The Federal Financial Institutions Examination Council — FFIEC, a coordinating regulatory agency for US banks, has issued “guidance”, moving banks toward two-factor authentication.

While this is termed “guidance”, the FFIEC does say “Examiners will review this area to determine a financial institution’s progress in complying with this guidance during upcoming examinations. Financial Institutions will be expected to achieve compliance with the guidance no later than year-end 2006.”

The FFIEC makes a strong point about single-factor authentication, saying “The agencies consider single-factor authentication, as the only control mechanism, to be inadequate for high-risk transactions involving access to customer information or the movement of funds to other parties.”

From the FFIEC document:

Existing authentication methodologies involve three basic “factors”:

• Something the user knows (e.g., password, PIN);

• Something the user has (e.g., ATM card, smart card); and

• Something the user is (e.g., biometric characteristic, such as a fingerprint).

Authentication methods that depend on more than one factor are more difficult to compromise than single-factor methods. Accordingly, properly designed and implemented multifactor authentication methods are more reliable and stronger fraud deterrents. For example, the use of a logon ID/password is single-factor authentication (i.e., something the user knows); whereas, an ATM transaction requires multifactor authentication: something the user possesses (i.e., the card) combined with something the user knows (i.e., PIN). A multifactor authentication methodology may also include “out–of–band”5 controls for risk mitigation.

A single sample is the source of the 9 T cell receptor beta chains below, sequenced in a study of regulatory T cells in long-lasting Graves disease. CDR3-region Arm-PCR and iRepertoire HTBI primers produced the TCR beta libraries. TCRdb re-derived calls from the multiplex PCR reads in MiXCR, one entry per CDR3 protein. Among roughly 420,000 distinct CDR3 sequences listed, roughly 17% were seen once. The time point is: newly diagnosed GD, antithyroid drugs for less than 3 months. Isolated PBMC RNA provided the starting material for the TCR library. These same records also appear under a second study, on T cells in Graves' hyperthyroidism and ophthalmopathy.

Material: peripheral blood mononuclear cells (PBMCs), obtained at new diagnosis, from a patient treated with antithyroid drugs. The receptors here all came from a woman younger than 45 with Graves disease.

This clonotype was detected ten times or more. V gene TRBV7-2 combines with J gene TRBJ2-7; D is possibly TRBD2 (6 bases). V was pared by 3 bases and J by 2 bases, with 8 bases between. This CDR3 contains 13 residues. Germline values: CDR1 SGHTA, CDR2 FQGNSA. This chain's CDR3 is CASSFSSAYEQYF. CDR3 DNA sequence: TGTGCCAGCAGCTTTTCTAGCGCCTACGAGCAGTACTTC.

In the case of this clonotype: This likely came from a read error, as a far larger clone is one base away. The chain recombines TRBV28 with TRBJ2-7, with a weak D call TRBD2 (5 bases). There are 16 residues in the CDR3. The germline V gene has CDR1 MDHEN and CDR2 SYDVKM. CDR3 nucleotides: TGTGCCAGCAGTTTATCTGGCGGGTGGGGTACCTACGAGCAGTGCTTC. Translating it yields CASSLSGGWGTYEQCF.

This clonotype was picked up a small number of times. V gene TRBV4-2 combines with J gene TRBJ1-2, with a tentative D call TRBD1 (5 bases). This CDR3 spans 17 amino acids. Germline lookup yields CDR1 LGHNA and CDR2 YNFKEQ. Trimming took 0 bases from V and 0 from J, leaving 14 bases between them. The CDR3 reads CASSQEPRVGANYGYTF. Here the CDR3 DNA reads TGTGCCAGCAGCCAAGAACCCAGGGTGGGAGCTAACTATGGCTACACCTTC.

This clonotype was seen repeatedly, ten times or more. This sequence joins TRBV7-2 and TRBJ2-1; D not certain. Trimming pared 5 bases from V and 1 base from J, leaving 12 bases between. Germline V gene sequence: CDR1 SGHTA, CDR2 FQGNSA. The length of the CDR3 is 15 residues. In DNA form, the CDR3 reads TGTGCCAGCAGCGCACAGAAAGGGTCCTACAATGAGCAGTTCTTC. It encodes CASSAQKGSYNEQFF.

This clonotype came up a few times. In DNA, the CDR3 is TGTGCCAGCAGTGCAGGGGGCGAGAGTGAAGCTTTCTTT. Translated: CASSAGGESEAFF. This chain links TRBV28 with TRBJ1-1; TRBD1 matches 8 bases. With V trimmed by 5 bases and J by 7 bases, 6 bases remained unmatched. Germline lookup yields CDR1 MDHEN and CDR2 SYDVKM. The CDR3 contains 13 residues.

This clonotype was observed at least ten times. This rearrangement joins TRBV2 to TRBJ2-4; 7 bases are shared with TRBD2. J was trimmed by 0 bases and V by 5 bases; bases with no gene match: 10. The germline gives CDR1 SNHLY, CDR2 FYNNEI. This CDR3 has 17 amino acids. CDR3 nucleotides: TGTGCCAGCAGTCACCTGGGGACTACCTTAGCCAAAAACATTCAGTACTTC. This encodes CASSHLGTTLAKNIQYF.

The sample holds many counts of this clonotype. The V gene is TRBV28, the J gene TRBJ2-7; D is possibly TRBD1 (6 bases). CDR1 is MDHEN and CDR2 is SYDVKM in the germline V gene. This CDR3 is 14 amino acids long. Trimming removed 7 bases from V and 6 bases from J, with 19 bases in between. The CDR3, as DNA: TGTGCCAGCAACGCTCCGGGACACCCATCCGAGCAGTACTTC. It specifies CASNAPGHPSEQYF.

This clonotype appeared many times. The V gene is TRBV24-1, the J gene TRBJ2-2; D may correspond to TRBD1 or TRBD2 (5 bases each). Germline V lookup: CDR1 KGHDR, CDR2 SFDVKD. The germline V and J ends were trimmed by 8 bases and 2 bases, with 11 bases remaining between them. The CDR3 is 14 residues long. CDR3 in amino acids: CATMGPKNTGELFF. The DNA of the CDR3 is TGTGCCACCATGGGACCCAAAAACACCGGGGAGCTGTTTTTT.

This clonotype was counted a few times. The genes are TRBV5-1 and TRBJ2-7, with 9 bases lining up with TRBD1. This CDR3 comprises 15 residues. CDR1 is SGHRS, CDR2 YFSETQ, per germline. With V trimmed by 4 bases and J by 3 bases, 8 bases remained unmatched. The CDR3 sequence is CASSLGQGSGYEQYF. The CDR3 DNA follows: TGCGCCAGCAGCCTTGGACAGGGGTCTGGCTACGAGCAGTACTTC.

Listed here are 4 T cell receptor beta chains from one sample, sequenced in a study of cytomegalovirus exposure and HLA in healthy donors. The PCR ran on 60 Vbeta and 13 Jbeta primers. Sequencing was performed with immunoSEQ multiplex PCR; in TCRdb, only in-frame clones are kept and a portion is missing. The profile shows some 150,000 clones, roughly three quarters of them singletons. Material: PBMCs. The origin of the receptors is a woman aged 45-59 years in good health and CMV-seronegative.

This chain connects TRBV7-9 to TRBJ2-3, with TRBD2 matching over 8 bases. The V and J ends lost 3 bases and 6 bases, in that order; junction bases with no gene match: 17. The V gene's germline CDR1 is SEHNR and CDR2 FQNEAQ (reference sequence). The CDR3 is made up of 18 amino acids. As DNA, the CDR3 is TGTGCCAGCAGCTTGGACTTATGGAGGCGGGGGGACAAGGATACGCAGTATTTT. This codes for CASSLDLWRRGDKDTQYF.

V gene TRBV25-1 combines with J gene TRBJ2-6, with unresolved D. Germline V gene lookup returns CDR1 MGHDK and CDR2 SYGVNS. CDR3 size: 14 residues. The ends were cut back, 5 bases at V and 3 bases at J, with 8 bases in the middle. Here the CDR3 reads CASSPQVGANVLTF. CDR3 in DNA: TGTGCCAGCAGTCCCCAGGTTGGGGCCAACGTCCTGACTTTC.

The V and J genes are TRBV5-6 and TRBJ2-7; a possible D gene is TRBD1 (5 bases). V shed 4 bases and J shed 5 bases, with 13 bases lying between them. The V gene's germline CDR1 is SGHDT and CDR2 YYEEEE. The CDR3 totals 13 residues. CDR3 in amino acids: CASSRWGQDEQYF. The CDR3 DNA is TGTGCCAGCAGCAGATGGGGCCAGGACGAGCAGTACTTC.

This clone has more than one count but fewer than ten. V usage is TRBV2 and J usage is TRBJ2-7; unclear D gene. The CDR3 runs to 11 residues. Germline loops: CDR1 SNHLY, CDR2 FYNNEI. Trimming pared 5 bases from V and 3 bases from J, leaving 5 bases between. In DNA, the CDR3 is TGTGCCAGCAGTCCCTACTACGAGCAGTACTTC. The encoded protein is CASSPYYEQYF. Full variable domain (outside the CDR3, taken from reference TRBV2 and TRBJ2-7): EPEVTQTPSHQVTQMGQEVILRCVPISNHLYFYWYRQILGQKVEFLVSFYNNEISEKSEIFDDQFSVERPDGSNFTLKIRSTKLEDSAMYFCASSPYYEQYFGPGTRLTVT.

…Financial institutions offering Internet-based products and services should have reliable and secure methods to authenticate their customers. The level of authentication used by the financial institution should be appropriate to the risks associated with those products and services. Financial institutions should conduct a risk assessment to identify the types and levels of risk associated with their Internet banking applications. Where risk assessments indicate that the use of single-factor authentication is inadequate, financial institutions should implement multifactor authentication, layered security, or other controls reasonably calculated to mitigate those risks. The agencies consider single-factor authentication, as the only control mechanism, to be inadequate in the case of high-risk transactions involving access to customer information or the movement of funds to other parties.

Good.

Alex Eckelberry
(Thanks Adam)

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